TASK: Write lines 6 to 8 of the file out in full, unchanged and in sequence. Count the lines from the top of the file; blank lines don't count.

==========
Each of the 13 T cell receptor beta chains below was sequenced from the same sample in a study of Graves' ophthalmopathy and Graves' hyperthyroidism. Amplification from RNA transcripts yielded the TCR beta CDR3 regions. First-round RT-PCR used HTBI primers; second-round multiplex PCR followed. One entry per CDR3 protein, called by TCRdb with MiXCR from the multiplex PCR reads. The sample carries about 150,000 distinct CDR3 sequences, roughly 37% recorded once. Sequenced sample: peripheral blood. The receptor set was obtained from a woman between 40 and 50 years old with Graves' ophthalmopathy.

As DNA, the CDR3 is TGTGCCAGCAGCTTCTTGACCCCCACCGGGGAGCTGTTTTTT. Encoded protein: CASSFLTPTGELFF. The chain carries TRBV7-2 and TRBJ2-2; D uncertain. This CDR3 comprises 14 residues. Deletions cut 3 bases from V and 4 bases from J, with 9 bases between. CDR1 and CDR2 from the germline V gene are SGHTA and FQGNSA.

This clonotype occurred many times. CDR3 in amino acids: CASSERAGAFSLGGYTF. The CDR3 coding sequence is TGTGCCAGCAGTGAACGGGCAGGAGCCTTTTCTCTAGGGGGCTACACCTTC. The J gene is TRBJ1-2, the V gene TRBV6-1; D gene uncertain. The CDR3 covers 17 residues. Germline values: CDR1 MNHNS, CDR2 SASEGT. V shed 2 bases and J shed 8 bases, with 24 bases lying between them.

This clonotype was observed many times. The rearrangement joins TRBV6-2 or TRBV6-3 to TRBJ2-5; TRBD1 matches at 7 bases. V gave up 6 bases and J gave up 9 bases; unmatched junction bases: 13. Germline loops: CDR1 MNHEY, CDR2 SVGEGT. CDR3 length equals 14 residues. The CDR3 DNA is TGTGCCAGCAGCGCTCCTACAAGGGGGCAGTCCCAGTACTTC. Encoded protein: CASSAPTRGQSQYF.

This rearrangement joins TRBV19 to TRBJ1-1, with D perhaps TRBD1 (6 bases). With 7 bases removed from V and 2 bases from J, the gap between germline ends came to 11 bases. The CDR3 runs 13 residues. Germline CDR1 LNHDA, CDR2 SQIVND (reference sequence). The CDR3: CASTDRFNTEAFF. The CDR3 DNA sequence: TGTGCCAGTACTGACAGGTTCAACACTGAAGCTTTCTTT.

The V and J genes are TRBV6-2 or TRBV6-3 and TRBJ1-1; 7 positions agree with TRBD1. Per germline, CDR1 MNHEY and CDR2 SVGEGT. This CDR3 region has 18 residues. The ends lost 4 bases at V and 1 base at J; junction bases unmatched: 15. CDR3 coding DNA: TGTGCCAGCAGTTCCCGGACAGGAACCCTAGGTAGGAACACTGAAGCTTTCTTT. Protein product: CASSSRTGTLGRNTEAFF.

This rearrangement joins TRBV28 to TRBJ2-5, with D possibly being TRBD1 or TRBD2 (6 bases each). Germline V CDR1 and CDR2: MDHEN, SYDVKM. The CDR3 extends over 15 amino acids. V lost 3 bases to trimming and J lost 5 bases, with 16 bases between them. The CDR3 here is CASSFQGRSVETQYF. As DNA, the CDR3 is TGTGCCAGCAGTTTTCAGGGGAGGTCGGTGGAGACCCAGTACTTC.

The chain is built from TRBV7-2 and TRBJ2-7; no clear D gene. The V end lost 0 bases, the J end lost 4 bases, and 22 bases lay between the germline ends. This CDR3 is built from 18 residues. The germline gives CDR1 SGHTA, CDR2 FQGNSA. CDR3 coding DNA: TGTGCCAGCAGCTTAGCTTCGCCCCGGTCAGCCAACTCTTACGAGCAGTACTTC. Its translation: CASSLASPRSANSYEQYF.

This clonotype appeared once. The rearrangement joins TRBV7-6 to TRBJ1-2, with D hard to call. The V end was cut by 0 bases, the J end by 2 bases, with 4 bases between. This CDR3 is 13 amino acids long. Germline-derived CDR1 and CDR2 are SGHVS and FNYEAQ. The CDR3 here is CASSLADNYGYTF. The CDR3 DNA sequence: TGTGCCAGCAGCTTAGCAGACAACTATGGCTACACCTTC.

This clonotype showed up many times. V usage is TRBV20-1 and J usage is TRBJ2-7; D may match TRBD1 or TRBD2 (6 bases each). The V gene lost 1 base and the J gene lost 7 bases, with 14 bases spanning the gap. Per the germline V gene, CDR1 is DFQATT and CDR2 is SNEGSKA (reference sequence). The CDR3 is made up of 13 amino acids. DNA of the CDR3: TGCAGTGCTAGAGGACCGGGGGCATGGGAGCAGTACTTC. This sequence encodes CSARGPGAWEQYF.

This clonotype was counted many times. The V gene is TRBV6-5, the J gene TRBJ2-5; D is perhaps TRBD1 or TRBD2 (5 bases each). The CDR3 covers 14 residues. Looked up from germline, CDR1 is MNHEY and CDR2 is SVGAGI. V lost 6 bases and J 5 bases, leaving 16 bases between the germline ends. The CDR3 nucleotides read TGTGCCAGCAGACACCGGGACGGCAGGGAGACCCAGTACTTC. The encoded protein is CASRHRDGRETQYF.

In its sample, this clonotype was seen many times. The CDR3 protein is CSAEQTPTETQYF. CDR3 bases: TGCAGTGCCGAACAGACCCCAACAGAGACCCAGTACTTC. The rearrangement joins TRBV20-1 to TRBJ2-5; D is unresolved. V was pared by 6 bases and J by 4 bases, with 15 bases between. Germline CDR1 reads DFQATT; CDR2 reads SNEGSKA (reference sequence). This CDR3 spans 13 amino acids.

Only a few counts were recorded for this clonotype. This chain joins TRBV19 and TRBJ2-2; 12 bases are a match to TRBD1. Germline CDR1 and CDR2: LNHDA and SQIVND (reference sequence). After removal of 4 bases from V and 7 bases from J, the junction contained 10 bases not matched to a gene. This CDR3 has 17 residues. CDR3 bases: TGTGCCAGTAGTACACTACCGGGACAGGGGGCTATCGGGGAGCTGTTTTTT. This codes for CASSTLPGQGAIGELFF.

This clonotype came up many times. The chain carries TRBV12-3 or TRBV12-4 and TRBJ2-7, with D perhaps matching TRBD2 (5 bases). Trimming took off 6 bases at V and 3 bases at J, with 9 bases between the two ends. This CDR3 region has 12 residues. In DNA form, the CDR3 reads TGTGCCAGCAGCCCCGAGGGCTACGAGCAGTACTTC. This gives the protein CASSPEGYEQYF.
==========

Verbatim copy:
The V and J genes are TRBV6-2 or TRBV6-3 and TRBJ1-1; 7 positions agree with TRBD1. Per germline, CDR1 MNHEY and CDR2 SVGEGT. This CDR3 region has 18 residues. The ends lost 4 bases at V and 1 base at J; junction bases unmatched: 15. CDR3 coding DNA: TGTGCCAGCAGTTCCCGGACAGGAACCCTAGGTAGGAACACTGAAGCTTTCTTT. Protein product: CASSSRTGTLGRNTEAFF.

This rearrangement joins TRBV28 to TRBJ2-5, with D possibly being TRBD1 or TRBD2 (6 bases each). Germline V CDR1 and CDR2: MDHEN, SYDVKM. The CDR3 extends over 15 amino acids. V lost 3 bases to trimming and J lost 5 bases, with 16 bases between them. The CDR3 here is CASSFQGRSVETQYF. As DNA, the CDR3 is TGTGCCAGCAGTTTTCAGGGGAGGTCGGTGGAGACCCAGTACTTC.

The chain is built from TRBV7-2 and TRBJ2-7; no clear D gene. The V end lost 0 bases, the J end lost 4 bases, and 22 bases lay between the germline ends. This CDR3 is built from 18 residues. The germline gives CDR1 SGHTA, CDR2 FQGNSA. CDR3 coding DNA: TGTGCCAGCAGCTTAGCTTCGCCCCGGTCAGCCAACTCTTACGAGCAGTACTTC. Its translation: CASSLASPRSANSYEQYF.